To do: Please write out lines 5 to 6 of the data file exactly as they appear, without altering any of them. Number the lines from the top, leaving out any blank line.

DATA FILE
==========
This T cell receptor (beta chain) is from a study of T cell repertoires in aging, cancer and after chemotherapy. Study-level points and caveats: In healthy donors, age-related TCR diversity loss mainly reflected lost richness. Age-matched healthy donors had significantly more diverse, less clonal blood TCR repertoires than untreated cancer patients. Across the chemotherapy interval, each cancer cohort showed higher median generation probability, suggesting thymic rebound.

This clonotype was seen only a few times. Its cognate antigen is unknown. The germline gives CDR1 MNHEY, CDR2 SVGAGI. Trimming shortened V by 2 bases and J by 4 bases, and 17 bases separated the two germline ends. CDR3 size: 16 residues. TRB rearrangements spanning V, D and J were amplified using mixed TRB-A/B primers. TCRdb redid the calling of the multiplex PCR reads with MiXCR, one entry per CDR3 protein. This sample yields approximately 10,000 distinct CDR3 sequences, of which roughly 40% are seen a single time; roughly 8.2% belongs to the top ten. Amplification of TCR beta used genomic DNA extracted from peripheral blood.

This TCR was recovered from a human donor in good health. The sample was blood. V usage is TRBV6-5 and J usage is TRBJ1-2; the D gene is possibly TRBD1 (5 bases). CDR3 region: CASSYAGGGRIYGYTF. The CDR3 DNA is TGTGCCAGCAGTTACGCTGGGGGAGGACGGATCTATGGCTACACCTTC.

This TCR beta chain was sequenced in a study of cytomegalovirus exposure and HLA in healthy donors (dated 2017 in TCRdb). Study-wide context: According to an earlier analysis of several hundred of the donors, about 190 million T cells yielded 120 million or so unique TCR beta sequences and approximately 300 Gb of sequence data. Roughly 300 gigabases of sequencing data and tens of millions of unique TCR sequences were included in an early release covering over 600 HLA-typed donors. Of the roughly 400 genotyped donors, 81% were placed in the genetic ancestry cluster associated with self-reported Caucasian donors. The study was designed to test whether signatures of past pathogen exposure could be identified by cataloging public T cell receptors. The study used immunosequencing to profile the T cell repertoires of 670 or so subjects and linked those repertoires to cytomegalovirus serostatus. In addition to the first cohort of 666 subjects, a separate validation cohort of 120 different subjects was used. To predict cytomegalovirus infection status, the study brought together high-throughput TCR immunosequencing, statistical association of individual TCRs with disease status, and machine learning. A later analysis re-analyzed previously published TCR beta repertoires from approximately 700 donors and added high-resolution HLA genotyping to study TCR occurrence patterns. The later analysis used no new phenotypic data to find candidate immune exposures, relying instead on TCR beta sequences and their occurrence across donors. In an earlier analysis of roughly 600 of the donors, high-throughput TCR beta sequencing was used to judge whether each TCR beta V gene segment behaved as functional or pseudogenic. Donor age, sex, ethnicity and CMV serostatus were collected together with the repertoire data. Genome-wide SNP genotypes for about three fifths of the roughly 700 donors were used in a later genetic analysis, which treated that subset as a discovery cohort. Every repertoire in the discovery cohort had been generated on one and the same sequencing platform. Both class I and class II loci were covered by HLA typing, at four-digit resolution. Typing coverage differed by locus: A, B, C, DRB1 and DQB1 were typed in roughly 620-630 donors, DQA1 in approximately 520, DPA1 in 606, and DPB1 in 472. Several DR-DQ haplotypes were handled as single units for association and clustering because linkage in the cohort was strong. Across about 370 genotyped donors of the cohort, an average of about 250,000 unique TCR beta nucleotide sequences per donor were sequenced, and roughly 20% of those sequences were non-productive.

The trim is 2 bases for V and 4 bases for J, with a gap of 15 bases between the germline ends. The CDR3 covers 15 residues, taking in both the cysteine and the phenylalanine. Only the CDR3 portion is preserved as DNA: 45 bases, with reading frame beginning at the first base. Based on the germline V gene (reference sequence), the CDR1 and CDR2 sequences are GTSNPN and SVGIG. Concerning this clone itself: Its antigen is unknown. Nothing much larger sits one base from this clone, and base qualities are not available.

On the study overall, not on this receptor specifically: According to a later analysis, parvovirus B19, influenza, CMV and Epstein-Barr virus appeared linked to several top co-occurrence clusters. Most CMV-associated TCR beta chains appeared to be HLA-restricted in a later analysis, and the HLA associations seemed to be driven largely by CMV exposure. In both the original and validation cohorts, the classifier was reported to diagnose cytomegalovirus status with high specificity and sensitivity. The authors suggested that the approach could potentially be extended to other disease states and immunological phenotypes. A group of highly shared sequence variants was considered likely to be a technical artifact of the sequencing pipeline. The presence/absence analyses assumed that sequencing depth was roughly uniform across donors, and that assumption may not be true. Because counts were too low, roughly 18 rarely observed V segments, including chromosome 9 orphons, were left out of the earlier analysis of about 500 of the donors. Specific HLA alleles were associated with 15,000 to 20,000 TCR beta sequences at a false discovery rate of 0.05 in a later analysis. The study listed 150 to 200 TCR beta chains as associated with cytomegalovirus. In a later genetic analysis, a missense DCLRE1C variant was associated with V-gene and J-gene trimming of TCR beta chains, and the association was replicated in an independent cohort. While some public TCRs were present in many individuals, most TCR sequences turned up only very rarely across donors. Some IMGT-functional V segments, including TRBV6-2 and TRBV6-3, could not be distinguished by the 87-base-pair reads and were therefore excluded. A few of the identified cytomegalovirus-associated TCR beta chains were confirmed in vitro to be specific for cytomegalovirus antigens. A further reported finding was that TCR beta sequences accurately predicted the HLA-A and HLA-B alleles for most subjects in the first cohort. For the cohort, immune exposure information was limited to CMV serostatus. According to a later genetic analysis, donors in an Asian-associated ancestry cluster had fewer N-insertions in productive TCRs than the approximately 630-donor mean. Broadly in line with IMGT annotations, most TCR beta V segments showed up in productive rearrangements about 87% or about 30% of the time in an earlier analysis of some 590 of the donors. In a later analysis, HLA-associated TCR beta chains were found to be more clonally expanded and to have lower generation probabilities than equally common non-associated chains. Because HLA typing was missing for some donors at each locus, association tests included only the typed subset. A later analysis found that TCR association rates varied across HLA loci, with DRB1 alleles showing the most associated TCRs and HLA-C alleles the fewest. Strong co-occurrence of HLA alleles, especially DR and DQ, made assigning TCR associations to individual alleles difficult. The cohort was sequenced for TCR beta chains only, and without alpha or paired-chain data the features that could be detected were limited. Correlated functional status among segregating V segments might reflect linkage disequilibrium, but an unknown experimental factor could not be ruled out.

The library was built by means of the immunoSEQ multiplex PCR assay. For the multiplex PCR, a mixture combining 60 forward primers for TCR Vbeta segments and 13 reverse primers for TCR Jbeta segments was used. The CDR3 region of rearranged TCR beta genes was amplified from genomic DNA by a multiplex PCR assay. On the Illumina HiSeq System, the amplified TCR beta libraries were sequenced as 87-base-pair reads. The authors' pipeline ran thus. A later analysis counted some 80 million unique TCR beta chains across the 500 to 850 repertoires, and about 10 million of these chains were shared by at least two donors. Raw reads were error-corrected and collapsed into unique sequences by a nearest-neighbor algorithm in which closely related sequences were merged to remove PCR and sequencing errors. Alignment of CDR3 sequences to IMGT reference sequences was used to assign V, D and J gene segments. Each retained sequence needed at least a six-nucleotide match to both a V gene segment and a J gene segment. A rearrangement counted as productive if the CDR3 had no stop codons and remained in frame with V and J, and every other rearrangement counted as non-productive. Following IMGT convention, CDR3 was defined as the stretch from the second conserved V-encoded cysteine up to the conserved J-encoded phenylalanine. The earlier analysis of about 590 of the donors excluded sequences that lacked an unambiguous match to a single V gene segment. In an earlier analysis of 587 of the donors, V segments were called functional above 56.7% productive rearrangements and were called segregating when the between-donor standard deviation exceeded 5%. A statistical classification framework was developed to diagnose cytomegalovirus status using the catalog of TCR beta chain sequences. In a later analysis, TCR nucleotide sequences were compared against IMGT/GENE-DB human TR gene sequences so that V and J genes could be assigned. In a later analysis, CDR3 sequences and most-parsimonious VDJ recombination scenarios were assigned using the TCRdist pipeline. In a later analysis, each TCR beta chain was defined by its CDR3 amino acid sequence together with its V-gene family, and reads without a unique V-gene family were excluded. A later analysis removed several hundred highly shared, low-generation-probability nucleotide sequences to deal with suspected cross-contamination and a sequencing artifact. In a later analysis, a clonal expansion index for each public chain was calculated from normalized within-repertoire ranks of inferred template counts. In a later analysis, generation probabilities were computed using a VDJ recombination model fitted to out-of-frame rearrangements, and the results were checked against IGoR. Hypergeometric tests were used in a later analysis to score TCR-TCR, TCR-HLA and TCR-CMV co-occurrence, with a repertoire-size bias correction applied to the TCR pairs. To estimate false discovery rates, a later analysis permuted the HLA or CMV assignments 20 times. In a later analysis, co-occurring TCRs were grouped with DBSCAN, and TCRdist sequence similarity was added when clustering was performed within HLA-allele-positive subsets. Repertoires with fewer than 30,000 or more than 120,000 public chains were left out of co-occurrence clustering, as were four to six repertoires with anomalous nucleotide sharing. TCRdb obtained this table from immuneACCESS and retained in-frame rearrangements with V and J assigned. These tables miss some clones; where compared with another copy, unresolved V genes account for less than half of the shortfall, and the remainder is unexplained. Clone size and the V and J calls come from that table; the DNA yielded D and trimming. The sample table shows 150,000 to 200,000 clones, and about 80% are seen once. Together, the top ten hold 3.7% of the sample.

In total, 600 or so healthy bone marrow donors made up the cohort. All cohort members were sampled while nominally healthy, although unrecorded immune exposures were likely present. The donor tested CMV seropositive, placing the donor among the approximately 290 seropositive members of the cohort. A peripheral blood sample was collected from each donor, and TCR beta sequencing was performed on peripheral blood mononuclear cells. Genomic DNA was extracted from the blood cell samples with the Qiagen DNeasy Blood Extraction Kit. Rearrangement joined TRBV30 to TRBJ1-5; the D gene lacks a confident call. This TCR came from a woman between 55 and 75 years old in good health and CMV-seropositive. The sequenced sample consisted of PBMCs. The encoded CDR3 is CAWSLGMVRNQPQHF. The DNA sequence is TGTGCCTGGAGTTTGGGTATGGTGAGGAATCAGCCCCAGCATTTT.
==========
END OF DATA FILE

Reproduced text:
The trim is 2 bases for V and 4 bases for J, with a gap of 15 bases between the germline ends. The CDR3 covers 15 residues, taking in both the cysteine and the phenylalanine. Only the CDR3 portion is preserved as DNA: 45 bases, with reading frame beginning at the first base. Based on the germline V gene (reference sequence), the CDR1 and CDR2 sequences are GTSNPN and SVGIG. Concerning this clone itself: Its antigen is unknown. Nothing much larger sits one base from this clone, and base qualities are not available.

On the study overall, not on this receptor specifically: According to a later analysis, parvovirus B19, influenza, CMV and Epstein-Barr virus appeared linked to several top co-occurrence clusters. Most CMV-associated TCR beta chains appeared to be HLA-restricted in a later analysis, and the HLA associations seemed to be driven largely by CMV exposure. In both the original and validation cohorts, the classifier was reported to diagnose cytomegalovirus status with high specificity and sensitivity. The authors suggested that the approach could potentially be extended to other disease states and immunological phenotypes. A group of highly shared sequence variants was considered likely to be a technical artifact of the sequencing pipeline. The presence/absence analyses assumed that sequencing depth was roughly uniform across donors, and that assumption may not be true. Because counts were too low, roughly 18 rarely observed V segments, including chromosome 9 orphons, were left out of the earlier analysis of about 500 of the donors. Specific HLA alleles were associated with 15,000 to 20,000 TCR beta sequences at a false discovery rate of 0.05 in a later analysis. The study listed 150 to 200 TCR beta chains as associated with cytomegalovirus. In a later genetic analysis, a missense DCLRE1C variant was associated with V-gene and J-gene trimming of TCR beta chains, and the association was replicated in an independent cohort. While some public TCRs were present in many individuals, most TCR sequences turned up only very rarely across donors. Some IMGT-functional V segments, including TRBV6-2 and TRBV6-3, could not be distinguished by the 87-base-pair reads and were therefore excluded. A few of the identified cytomegalovirus-associated TCR beta chains were confirmed in vitro to be specific for cytomegalovirus antigens. A further reported finding was that TCR beta sequences accurately predicted the HLA-A and HLA-B alleles for most subjects in the first cohort. For the cohort, immune exposure information was limited to CMV serostatus. According to a later genetic analysis, donors in an Asian-associated ancestry cluster had fewer N-insertions in productive TCRs than the approximately 630-donor mean. Broadly in line with IMGT annotations, most TCR beta V segments showed up in productive rearrangements about 87% or about 30% of the time in an earlier analysis of some 590 of the donors. In a later analysis, HLA-associated TCR beta chains were found to be more clonally expanded and to have lower generation probabilities than equally common non-associated chains. Because HLA typing was missing for some donors at each locus, association tests included only the typed subset. A later analysis found that TCR association rates varied across HLA loci, with DRB1 alleles showing the most associated TCRs and HLA-C alleles the fewest. Strong co-occurrence of HLA alleles, especially DR and DQ, made assigning TCR associations to individual alleles difficult. The cohort was sequenced for TCR beta chains only, and without alpha or paired-chain data the features that could be detected were limited. Correlated functional status among segregating V segments might reflect linkage disequilibrium, but an unknown experimental factor could not be ruled out.